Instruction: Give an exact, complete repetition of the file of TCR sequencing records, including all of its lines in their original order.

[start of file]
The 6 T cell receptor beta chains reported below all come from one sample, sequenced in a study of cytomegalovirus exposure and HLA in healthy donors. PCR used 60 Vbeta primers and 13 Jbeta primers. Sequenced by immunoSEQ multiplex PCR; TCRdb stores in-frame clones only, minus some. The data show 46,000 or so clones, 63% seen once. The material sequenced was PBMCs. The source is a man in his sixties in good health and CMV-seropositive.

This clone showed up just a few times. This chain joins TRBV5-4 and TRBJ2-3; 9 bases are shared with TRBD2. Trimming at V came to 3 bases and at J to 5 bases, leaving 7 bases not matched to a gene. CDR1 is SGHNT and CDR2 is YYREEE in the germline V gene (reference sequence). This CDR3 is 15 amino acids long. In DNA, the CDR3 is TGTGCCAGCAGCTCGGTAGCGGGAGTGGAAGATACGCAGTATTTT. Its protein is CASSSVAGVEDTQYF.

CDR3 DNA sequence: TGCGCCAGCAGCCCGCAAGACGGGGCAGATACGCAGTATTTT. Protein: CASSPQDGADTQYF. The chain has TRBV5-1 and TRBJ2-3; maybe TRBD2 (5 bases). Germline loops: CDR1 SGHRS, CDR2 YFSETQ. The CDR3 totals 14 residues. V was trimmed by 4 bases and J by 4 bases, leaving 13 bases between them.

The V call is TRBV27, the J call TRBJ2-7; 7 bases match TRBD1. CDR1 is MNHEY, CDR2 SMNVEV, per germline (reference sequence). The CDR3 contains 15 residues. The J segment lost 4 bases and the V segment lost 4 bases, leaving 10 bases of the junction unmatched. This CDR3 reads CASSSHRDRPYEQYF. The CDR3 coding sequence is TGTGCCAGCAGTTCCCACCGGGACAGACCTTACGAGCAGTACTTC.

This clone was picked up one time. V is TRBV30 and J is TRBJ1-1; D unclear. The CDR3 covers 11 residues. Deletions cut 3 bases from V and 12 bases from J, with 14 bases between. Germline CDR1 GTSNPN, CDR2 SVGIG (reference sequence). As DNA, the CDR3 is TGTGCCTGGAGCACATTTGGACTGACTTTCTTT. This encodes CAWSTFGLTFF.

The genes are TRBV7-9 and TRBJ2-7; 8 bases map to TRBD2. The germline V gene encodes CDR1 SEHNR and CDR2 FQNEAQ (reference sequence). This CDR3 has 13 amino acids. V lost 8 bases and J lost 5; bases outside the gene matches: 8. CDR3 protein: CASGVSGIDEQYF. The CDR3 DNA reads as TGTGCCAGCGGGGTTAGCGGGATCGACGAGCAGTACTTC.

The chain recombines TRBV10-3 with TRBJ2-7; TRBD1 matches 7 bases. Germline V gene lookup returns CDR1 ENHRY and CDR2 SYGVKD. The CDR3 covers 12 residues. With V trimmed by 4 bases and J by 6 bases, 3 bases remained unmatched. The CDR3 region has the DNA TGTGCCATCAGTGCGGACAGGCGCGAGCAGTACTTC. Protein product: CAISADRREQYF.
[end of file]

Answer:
The 6 T cell receptor beta chains reported below all come from one sample, sequenced in a study of cytomegalovirus exposure and HLA in healthy donors. PCR used 60 Vbeta primers and 13 Jbeta primers. Sequenced by immunoSEQ multiplex PCR; TCRdb stores in-frame clones only, minus some. The data show 46,000 or so clones, 63% seen once. The material sequenced was PBMCs. The source is a man in his sixties in good health and CMV-seropositive.

This clone showed up just a few times. This chain joins TRBV5-4 and TRBJ2-3; 9 bases are shared with TRBD2. Trimming at V came to 3 bases and at J to 5 bases, leaving 7 bases not matched to a gene. CDR1 is SGHNT and CDR2 is YYREEE in the germline V gene (reference sequence). This CDR3 is 15 amino acids long. In DNA, the CDR3 is TGTGCCAGCAGCTCGGTAGCGGGAGTGGAAGATACGCAGTATTTT. Its protein is CASSSVAGVEDTQYF.

CDR3 DNA sequence: TGCGCCAGCAGCCCGCAAGACGGGGCAGATACGCAGTATTTT. Protein: CASSPQDGADTQYF. The chain has TRBV5-1 and TRBJ2-3; maybe TRBD2 (5 bases). Germline loops: CDR1 SGHRS, CDR2 YFSETQ. The CDR3 totals 14 residues. V was trimmed by 4 bases and J by 4 bases, leaving 13 bases between them.

The V call is TRBV27, the J call TRBJ2-7; 7 bases match TRBD1. CDR1 is MNHEY, CDR2 SMNVEV, per germline (reference sequence). The CDR3 contains 15 residues. The J segment lost 4 bases and the V segment lost 4 bases, leaving 10 bases of the junction unmatched. This CDR3 reads CASSSHRDRPYEQYF. The CDR3 coding sequence is TGTGCCAGCAGTTCCCACCGGGACAGACCTTACGAGCAGTACTTC.

This clone was picked up one time. V is TRBV30 and J is TRBJ1-1; D unclear. The CDR3 covers 11 residues. Deletions cut 3 bases from V and 12 bases from J, with 14 bases between. Germline CDR1 GTSNPN, CDR2 SVGIG (reference sequence). As DNA, the CDR3 is TGTGCCTGGAGCACATTTGGACTGACTTTCTTT. This encodes CAWSTFGLTFF.

The genes are TRBV7-9 and TRBJ2-7; 8 bases map to TRBD2. The germline V gene encodes CDR1 SEHNR and CDR2 FQNEAQ (reference sequence). This CDR3 has 13 amino acids. V lost 8 bases and J lost 5; bases outside the gene matches: 8. CDR3 protein: CASGVSGIDEQYF. The CDR3 DNA reads as TGTGCCAGCGGGGTTAGCGGGATCGACGAGCAGTACTTC.

The chain recombines TRBV10-3 with TRBJ2-7; TRBD1 matches 7 bases. Germline V gene lookup returns CDR1 ENHRY and CDR2 SYGVKD. The CDR3 covers 12 residues. With V trimmed by 4 bases and J by 6 bases, 3 bases remained unmatched. The CDR3 region has the DNA TGTGCCATCAGTGCGGACAGGCGCGAGCAGTACTTC. Protein product: CAISADRREQYF.